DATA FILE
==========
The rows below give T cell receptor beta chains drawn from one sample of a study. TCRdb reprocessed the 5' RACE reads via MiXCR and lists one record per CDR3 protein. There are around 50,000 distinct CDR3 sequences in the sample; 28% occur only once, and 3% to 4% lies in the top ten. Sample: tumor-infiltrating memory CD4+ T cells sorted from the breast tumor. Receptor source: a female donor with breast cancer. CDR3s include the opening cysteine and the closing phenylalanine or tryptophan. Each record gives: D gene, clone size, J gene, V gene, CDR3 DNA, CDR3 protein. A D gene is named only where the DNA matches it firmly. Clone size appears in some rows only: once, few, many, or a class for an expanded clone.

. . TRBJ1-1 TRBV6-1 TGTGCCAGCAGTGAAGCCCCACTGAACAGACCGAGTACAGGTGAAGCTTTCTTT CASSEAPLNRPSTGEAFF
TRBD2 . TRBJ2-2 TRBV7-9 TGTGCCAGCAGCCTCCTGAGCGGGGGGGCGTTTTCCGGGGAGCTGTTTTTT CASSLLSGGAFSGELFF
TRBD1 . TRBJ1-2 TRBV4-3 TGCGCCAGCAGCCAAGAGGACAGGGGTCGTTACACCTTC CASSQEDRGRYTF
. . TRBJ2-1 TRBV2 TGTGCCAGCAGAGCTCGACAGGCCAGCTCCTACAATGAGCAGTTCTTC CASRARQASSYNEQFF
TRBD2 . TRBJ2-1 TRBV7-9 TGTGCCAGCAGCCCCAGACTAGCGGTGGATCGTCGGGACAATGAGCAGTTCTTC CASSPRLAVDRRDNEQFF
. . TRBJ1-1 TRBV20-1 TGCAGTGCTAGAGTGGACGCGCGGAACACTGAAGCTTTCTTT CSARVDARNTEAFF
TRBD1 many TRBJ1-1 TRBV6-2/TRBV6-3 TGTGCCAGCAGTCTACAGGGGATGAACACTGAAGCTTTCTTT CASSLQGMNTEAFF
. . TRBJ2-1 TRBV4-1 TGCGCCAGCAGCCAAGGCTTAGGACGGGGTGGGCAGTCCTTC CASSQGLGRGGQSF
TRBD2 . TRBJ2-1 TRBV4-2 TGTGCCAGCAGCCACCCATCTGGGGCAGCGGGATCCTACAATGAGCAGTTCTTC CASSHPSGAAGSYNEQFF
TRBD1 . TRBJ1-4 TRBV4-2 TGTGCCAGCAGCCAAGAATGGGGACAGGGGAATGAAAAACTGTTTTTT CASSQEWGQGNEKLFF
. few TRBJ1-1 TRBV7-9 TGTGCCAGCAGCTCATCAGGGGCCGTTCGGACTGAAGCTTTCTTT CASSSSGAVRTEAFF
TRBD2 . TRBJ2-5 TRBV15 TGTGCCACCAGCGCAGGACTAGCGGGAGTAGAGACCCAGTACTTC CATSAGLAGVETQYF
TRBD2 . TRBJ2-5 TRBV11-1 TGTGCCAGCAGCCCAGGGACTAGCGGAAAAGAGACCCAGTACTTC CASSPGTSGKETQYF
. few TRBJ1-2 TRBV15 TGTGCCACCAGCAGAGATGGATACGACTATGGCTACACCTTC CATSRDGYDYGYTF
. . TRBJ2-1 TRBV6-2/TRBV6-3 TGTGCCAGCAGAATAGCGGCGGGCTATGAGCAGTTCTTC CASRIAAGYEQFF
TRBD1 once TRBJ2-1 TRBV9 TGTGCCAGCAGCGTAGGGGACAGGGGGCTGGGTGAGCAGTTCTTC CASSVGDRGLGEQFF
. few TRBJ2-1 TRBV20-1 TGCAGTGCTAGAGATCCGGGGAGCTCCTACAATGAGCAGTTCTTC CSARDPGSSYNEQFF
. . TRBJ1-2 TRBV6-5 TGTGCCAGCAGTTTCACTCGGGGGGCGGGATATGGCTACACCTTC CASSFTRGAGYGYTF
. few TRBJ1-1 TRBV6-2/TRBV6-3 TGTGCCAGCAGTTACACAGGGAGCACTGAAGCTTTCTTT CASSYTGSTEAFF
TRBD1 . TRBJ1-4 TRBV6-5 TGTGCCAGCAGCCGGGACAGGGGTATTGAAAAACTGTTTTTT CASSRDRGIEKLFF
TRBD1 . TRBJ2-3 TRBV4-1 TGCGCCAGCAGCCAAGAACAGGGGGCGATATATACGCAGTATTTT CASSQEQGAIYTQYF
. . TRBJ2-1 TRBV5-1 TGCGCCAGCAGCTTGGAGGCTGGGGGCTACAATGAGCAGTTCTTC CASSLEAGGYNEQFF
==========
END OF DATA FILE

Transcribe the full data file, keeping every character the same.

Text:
The rows below give T cell receptor beta chains drawn from one sample of a study. TCRdb reprocessed the 5' RACE reads via MiXCR and lists one record per CDR3 protein. There are around 50,000 distinct CDR3 sequences in the sample; 28% occur only once, and 3% to 4% lies in the top ten. Sample: tumor-infiltrating memory CD4+ T cells sorted from the breast tumor. Receptor source: a female donor with breast cancer. CDR3s include the opening cysteine and the closing phenylalanine or tryptophan. Each record gives: D gene, clone size, J gene, V gene, CDR3 DNA, CDR3 protein. A D gene is named only where the DNA matches it firmly. Clone size appears in some rows only: once, few, many, or a class for an expanded clone.

. . TRBJ1-1 TRBV6-1 TGTGCCAGCAGTGAAGCCCCACTGAACAGACCGAGTACAGGTGAAGCTTTCTTT CASSEAPLNRPSTGEAFF
TRBD2 . TRBJ2-2 TRBV7-9 TGTGCCAGCAGCCTCCTGAGCGGGGGGGCGTTTTCCGGGGAGCTGTTTTTT CASSLLSGGAFSGELFF
TRBD1 . TRBJ1-2 TRBV4-3 TGCGCCAGCAGCCAAGAGGACAGGGGTCGTTACACCTTC CASSQEDRGRYTF
. . TRBJ2-1 TRBV2 TGTGCCAGCAGAGCTCGACAGGCCAGCTCCTACAATGAGCAGTTCTTC CASRARQASSYNEQFF
TRBD2 . TRBJ2-1 TRBV7-9 TGTGCCAGCAGCCCCAGACTAGCGGTGGATCGTCGGGACAATGAGCAGTTCTTC CASSPRLAVDRRDNEQFF
. . TRBJ1-1 TRBV20-1 TGCAGTGCTAGAGTGGACGCGCGGAACACTGAAGCTTTCTTT CSARVDARNTEAFF
TRBD1 many TRBJ1-1 TRBV6-2/TRBV6-3 TGTGCCAGCAGTCTACAGGGGATGAACACTGAAGCTTTCTTT CASSLQGMNTEAFF
. . TRBJ2-1 TRBV4-1 TGCGCCAGCAGCCAAGGCTTAGGACGGGGTGGGCAGTCCTTC CASSQGLGRGGQSF
TRBD2 . TRBJ2-1 TRBV4-2 TGTGCCAGCAGCCACCCATCTGGGGCAGCGGGATCCTACAATGAGCAGTTCTTC CASSHPSGAAGSYNEQFF
TRBD1 . TRBJ1-4 TRBV4-2 TGTGCCAGCAGCCAAGAATGGGGACAGGGGAATGAAAAACTGTTTTTT CASSQEWGQGNEKLFF
. few TRBJ1-1 TRBV7-9 TGTGCCAGCAGCTCATCAGGGGCCGTTCGGACTGAAGCTTTCTTT CASSSSGAVRTEAFF
TRBD2 . TRBJ2-5 TRBV15 TGTGCCACCAGCGCAGGACTAGCGGGAGTAGAGACCCAGTACTTC CATSAGLAGVETQYF
TRBD2 . TRBJ2-5 TRBV11-1 TGTGCCAGCAGCCCAGGGACTAGCGGAAAAGAGACCCAGTACTTC CASSPGTSGKETQYF
. few TRBJ1-2 TRBV15 TGTGCCACCAGCAGAGATGGATACGACTATGGCTACACCTTC CATSRDGYDYGYTF
. . TRBJ2-1 TRBV6-2/TRBV6-3 TGTGCCAGCAGAATAGCGGCGGGCTATGAGCAGTTCTTC CASRIAAGYEQFF
TRBD1 once TRBJ2-1 TRBV9 TGTGCCAGCAGCGTAGGGGACAGGGGGCTGGGTGAGCAGTTCTTC CASSVGDRGLGEQFF
. few TRBJ2-1 TRBV20-1 TGCAGTGCTAGAGATCCGGGGAGCTCCTACAATGAGCAGTTCTTC CSARDPGSSYNEQFF
. . TRBJ1-2 TRBV6-5 TGTGCCAGCAGTTTCACTCGGGGGGCGGGATATGGCTACACCTTC CASSFTRGAGYGYTF
. few TRBJ1-1 TRBV6-2/TRBV6-3 TGTGCCAGCAGTTACACAGGGAGCACTGAAGCTTTCTTT CASSYTGSTEAFF
TRBD1 . TRBJ1-4 TRBV6-5 TGTGCCAGCAGCCGGGACAGGGGTATTGAAAAACTGTTTTTT CASSRDRGIEKLFF
TRBD1 . TRBJ2-3 TRBV4-1 TGCGCCAGCAGCCAAGAACAGGGGGCGATATATACGCAGTATTTT CASSQEQGAIYTQYF
. . TRBJ2-1 TRBV5-1 TGCGCCAGCAGCTTGGAGGCTGGGGGCTACAATGAGCAGTTCTTC CASSLEAGGYNEQFF